Sculpture No.04_ General Knox and the Train of Artillery (2008) 18’h x 18’l x 8’d, Steel, galvanized.
Collection of: New York State Grant: Lake to Locks/Parks/Saratoga National Historical Park Permanent display, North Umberland Park, NY.
Artist Michelle Vara of Ballard Road Art Studio, Wilton NY used famous event painted by Tom Lovell called “The Nobel Train of Artillery”
which consisted of Col. Henry Knox and men as the reference and namesake of metal sculpture. The sculpture was created using recycled materials and galvanized in the finish.
About: The Hudson Crossing; Knox Trail- Through this place passed Gen. Henry Knox in the winter of 1775 – 1776
To Deliver To Gen. George Washington at Cambridge The Train of Artillery from Fort Ticonderoga
used to force the British Army to Evacuate Boston. Commissions
During the winter of 1775–1776, Colonel Henry Knox left Boston, marched to New York’s Fort Ticonderoga, and—with a team of men and oxen—hauled more than 50 tons of cannons and other arms back to Boston’s Dorchester Heights. The threat of these cannons firing on British ships in Boston Harbor led to the British evacuation of Boston, a major victory for the fledgling Continental Army.
In 1926, New York and Massachusetts began installing commemorative markers that traced the so-called “Knox Trail” at locations in the two states.
The Knox Trail Honor Walk
Today we met Benjamin Smith and Copyeditor Alex Culpepper, staff members of Patriots of the American Revolution Magazine they are walking the Knox Trail. Their goal today was to stop at the sculpture that I made “General Knox and the Train of Artillery” and marker. The Hudson Crossing; Knox Trail Pocket Park is located Route 4 and 32 on the corner of Starks Knob Rd. in Northumberland NY.
Their mission: to honor Henry Knox and his “noble train of artillery,” to raise awareness of and promote the Knox Trail as a unique American historical route, and to help the American Revolution Association raise needed money for history-based museums and parks with connections to Henry Knox and the Knox Trail. Starting from Fort Ticonderoga on Friday, April 6, 2012, Patriots of the American Revolution Managing Editor Benjamin Smith and Copyeditor Alex Culpepper will march south along Lake George and the Hudson River to Kinderhook, New York, where they will veer east into Massachusetts, aiming to reach Dorchester Heights in Boston National Historical Park on Wednesday, April 18. Along the way they will take photographs of the various markers along the Knox Trail and document their trip for in-depth articles about the Trail that will run in future issues of Patriots of the American Revolution magazine.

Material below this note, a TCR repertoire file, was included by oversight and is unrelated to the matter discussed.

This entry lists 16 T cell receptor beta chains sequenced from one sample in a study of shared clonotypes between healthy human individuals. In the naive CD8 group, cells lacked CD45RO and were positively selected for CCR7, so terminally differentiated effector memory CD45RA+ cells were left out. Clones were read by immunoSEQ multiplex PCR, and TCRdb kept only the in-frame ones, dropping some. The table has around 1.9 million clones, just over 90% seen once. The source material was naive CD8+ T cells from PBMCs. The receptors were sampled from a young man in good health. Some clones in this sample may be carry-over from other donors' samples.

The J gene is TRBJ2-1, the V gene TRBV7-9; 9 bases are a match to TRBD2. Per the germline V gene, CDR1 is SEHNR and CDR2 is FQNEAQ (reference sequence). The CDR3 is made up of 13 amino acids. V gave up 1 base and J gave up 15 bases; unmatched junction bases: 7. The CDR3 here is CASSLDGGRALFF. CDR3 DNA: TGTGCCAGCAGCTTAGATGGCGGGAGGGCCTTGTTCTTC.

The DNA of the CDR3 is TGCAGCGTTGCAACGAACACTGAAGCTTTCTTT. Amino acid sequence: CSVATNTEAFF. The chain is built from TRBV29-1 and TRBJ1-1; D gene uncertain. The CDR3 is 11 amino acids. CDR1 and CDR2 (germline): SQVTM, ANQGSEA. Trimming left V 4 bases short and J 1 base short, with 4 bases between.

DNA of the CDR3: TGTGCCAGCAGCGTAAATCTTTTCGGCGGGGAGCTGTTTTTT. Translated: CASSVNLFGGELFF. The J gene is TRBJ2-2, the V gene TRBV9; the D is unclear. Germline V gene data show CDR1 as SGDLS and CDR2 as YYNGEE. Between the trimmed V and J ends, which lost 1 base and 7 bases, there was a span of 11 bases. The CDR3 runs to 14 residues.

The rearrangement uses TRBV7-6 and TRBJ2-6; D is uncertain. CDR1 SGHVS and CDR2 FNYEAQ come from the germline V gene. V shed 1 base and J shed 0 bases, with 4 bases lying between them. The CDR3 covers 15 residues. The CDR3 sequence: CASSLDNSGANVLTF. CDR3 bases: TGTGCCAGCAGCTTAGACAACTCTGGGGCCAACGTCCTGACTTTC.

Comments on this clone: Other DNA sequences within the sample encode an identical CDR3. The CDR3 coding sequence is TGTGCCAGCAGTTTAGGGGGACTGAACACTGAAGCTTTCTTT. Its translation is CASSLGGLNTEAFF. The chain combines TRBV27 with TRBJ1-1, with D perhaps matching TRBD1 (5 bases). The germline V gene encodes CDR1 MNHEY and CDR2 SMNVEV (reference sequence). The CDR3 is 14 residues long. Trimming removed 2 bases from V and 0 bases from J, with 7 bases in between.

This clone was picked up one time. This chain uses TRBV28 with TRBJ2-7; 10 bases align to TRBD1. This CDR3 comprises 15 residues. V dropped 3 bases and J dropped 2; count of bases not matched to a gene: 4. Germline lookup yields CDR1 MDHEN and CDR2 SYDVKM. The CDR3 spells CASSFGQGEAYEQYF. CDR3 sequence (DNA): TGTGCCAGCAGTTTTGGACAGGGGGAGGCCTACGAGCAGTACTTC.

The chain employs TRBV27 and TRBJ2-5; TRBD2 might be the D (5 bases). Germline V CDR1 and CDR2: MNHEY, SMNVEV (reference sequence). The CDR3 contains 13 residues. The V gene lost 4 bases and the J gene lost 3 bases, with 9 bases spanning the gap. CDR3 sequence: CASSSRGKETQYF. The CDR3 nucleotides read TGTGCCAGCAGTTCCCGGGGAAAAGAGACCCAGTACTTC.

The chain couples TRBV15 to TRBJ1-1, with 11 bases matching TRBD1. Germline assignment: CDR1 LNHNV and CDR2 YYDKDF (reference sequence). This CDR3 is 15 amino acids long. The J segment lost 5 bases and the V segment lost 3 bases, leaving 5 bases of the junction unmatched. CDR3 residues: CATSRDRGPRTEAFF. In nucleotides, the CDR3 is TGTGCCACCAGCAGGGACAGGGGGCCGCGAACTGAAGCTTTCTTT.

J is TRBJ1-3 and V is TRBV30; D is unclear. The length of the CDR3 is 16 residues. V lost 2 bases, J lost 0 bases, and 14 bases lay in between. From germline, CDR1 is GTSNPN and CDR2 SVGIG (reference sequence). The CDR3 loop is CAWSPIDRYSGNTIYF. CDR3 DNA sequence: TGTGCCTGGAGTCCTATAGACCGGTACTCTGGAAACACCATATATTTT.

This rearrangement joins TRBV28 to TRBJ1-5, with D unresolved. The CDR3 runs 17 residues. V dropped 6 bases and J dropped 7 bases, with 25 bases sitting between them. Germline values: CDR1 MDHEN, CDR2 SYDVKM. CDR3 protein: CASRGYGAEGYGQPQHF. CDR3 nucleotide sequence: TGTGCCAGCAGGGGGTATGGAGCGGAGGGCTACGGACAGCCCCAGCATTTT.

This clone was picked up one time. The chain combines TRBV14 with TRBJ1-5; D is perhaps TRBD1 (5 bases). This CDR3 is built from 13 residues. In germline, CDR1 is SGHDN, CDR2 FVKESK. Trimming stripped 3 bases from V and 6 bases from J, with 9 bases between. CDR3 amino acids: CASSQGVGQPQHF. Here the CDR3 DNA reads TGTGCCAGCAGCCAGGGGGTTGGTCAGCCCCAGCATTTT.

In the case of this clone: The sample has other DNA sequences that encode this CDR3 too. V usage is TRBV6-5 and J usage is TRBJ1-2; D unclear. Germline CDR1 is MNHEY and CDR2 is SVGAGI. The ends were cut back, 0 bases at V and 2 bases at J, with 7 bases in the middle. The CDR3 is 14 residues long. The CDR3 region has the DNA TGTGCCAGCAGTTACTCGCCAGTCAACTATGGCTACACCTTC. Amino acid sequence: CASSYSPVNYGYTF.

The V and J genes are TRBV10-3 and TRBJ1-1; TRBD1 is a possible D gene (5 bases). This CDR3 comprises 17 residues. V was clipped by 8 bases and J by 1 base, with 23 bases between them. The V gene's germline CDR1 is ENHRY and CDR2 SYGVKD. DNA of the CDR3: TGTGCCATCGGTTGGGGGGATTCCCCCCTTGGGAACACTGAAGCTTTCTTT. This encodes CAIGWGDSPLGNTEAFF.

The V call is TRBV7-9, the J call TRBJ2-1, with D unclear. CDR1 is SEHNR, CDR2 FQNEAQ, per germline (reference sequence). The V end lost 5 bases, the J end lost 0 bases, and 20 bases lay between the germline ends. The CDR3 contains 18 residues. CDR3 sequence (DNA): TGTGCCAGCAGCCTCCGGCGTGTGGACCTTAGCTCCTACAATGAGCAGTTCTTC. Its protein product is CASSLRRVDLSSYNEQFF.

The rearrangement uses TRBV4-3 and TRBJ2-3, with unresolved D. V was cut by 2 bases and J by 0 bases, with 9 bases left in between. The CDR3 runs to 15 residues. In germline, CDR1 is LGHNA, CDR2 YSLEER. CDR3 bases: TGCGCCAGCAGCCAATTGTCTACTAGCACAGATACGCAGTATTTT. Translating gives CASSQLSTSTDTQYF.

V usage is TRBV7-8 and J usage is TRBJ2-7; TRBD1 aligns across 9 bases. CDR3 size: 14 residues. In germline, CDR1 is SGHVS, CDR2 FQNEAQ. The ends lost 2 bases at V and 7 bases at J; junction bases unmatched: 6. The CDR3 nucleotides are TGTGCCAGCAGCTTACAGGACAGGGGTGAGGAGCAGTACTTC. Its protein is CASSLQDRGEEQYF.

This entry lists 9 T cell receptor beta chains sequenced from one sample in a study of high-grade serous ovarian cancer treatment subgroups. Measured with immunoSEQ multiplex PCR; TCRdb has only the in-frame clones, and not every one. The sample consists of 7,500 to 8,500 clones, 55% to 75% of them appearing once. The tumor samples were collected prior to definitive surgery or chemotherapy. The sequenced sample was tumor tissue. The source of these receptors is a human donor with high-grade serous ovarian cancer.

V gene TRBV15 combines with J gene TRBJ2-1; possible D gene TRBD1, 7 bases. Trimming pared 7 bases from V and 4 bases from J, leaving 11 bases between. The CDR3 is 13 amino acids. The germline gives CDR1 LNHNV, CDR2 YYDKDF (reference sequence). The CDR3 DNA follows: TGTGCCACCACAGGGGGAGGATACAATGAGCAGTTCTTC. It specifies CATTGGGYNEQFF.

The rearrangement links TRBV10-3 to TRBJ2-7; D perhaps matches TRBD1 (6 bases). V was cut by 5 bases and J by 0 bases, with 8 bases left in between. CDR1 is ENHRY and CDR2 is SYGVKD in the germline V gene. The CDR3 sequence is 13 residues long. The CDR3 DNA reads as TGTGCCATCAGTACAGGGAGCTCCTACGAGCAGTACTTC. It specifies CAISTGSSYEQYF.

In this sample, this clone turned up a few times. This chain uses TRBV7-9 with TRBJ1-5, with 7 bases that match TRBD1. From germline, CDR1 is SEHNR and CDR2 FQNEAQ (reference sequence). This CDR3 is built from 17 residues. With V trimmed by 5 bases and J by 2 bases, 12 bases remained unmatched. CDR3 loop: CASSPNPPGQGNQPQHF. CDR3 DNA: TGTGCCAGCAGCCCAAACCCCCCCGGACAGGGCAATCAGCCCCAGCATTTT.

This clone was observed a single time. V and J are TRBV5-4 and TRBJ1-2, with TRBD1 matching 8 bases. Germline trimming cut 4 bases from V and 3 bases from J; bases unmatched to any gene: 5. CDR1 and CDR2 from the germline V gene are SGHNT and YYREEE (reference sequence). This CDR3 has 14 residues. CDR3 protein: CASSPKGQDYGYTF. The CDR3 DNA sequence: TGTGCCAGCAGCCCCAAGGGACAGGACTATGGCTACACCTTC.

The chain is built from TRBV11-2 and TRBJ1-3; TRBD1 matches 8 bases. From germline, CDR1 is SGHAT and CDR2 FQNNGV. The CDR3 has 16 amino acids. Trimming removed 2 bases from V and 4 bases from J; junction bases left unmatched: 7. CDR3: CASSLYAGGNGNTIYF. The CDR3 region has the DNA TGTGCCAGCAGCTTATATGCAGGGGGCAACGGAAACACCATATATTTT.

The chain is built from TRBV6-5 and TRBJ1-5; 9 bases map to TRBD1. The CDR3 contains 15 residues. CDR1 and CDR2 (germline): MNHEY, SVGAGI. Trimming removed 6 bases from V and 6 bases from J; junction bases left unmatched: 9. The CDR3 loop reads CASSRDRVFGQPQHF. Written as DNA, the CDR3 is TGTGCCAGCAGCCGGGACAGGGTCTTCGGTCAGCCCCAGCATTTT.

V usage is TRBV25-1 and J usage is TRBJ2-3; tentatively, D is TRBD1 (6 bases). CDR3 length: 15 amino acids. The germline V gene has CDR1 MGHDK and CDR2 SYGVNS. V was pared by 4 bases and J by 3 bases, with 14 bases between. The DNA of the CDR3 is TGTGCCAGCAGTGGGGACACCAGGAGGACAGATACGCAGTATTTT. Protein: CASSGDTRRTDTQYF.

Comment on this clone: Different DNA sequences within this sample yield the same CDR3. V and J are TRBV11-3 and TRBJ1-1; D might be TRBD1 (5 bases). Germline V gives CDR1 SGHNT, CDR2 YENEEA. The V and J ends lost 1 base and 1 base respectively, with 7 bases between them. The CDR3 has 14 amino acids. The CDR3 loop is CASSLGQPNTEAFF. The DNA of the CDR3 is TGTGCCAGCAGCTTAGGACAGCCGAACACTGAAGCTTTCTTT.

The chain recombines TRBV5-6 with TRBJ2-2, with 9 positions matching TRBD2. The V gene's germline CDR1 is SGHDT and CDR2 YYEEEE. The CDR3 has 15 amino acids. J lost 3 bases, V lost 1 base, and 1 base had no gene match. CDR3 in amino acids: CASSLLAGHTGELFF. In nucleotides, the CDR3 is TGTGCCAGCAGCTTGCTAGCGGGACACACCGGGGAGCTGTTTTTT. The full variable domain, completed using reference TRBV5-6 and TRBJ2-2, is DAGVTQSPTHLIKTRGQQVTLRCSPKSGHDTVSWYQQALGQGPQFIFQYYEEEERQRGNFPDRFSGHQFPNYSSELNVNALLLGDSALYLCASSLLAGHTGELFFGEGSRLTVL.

News- TRASH TO TREASURE: Local Artist Brings New Life to Junk
By: Pamela A. Gibbs
WILTON – Asked if she could be described as a woman with a lot of junk in her trunk, sculptor miChelle Vara hooted with delight.
“You could definitely arrive at that conclusion,” said miChelle, her laughter continuing. “But then again, the stuff really isn’t junk to me.”
The “stuff” in her trunk, and all around the grounds of her Wilton studio, includes antique metal tools, pipes and chains, bicycles, long-retired farm equipment, old car bumpers, a huge assortment of keys, and hundreds of other interesting metal objects rescued from a slow death-by-rust and now slated for new relevance in one of the artist’s sculptures.
Many of her pieces, some of which weigh several tons, have traveled around the country on loan and for exhibitions. “One Bucking Thing After Another,” an 11-foot-tall creation of a horse, was exhibited at the Shore Institute of Contemporary Arts in Long Branch, NJ, before finding its way back to its Adirondack pasture.
Last year, a piece commissioned by New York State through the Lakes to Locks Passage program, was installed and dedicated at the Knox Trail Pocket Park in Schuylerville.